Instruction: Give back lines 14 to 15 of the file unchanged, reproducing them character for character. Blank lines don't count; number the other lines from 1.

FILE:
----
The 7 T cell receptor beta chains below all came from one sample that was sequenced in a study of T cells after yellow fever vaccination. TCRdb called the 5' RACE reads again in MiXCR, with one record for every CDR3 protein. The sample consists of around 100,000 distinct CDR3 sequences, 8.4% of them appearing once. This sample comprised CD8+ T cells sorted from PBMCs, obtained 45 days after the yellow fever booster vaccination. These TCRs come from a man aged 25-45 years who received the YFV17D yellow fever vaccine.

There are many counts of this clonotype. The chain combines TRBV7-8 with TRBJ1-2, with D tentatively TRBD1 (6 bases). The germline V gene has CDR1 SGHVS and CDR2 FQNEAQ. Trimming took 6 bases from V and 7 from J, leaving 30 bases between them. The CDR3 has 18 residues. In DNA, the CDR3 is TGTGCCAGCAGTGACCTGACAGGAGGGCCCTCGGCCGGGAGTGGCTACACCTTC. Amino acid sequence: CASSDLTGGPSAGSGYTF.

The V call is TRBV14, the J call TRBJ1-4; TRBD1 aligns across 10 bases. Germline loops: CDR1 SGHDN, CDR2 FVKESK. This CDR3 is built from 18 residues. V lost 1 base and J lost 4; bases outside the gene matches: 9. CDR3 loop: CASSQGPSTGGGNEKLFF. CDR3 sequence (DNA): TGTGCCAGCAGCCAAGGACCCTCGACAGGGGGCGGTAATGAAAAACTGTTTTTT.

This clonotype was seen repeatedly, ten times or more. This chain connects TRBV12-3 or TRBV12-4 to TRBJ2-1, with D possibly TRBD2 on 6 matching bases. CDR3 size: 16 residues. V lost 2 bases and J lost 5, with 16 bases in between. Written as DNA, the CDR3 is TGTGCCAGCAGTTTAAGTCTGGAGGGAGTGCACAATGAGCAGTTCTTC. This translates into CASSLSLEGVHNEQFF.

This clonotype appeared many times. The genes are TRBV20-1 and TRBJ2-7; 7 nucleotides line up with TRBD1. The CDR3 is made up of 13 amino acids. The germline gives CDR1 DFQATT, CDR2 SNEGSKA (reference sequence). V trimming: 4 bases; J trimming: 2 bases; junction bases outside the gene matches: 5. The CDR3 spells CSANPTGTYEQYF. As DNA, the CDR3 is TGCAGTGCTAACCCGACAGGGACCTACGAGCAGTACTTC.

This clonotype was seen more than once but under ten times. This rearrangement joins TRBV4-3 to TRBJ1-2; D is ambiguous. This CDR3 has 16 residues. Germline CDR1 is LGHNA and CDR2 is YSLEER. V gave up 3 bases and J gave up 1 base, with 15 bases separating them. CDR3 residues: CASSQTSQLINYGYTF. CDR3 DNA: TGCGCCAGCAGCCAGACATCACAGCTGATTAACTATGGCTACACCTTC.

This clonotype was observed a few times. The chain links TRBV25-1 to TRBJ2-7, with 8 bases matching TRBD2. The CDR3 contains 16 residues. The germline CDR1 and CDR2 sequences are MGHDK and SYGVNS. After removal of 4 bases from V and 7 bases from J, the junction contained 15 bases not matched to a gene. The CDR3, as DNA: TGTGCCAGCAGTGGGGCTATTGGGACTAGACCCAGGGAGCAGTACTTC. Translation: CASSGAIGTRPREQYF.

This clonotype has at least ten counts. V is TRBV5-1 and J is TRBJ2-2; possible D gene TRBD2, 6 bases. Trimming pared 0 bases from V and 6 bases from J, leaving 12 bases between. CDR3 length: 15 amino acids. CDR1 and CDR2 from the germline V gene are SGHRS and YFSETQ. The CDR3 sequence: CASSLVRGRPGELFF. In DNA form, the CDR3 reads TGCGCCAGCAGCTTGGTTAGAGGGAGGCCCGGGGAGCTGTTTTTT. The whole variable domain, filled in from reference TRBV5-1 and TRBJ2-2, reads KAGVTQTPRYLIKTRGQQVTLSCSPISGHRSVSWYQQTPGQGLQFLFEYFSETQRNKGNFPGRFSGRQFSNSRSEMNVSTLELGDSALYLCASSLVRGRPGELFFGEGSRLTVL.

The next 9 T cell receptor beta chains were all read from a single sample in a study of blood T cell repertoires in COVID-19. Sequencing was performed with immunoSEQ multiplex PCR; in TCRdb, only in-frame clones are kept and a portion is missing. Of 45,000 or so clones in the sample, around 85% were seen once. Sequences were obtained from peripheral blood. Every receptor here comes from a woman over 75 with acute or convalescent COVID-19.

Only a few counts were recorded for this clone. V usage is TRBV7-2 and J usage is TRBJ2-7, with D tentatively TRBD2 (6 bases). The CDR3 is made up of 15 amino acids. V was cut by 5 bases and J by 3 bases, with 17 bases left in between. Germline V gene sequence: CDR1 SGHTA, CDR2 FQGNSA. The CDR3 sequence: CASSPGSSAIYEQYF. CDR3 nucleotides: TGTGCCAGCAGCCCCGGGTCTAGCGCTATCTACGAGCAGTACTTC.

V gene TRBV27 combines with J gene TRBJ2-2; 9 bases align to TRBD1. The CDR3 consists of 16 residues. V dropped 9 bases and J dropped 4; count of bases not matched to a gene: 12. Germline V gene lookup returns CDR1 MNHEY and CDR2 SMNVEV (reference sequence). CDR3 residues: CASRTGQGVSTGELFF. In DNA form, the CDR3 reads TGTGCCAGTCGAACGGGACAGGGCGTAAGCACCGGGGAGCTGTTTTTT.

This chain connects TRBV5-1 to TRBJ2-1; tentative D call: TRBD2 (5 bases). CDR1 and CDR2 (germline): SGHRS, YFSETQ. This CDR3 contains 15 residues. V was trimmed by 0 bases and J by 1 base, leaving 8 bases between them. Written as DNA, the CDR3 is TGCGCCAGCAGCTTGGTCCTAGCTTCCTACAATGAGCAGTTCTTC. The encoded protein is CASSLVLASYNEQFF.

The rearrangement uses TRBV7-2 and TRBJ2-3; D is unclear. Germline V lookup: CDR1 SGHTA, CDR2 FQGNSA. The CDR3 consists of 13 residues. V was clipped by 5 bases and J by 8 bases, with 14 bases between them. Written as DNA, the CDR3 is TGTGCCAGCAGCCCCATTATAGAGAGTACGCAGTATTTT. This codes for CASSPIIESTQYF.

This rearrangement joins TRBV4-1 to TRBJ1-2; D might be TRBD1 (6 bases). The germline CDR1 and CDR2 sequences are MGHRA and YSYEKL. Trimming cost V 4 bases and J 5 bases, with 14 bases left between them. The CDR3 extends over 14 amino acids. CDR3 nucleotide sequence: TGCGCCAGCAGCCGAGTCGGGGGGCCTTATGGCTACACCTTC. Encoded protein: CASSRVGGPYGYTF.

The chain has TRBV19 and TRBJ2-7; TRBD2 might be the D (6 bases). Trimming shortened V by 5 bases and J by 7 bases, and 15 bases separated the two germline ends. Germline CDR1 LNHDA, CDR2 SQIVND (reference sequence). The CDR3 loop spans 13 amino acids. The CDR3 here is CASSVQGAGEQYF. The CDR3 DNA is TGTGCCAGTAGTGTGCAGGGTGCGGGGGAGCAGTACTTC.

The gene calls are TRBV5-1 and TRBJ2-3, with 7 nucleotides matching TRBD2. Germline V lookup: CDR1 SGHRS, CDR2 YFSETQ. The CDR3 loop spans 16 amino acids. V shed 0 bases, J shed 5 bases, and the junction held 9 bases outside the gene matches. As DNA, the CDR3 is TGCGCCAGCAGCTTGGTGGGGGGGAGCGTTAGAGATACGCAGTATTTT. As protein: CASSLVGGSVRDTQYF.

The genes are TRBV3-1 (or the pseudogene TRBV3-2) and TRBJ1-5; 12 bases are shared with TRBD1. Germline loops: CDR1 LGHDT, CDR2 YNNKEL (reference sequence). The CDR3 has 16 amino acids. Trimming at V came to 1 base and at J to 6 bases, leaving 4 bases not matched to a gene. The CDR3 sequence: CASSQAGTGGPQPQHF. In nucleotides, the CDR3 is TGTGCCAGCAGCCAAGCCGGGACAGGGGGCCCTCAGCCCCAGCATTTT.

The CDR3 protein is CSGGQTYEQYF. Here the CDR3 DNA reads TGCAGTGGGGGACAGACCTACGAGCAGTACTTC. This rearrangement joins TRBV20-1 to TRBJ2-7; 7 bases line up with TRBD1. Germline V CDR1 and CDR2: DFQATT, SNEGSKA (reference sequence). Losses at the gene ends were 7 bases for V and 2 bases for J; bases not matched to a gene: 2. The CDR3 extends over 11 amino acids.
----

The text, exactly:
This rearrangement joins TRBV4-1 to TRBJ1-2; D might be TRBD1 (6 bases). The germline CDR1 and CDR2 sequences are MGHRA and YSYEKL. Trimming cost V 4 bases and J 5 bases, with 14 bases left between them. The CDR3 extends over 14 amino acids. CDR3 nucleotide sequence: TGCGCCAGCAGCCGAGTCGGGGGGCCTTATGGCTACACCTTC. Encoded protein: CASSRVGGPYGYTF.

The chain has TRBV19 and TRBJ2-7; TRBD2 might be the D (6 bases). Trimming shortened V by 5 bases and J by 7 bases, and 15 bases separated the two germline ends. Germline CDR1 LNHDA, CDR2 SQIVND (reference sequence). The CDR3 loop spans 13 amino acids. The CDR3 here is CASSVQGAGEQYF. The CDR3 DNA is TGTGCCAGTAGTGTGCAGGGTGCGGGGGAGCAGTACTTC.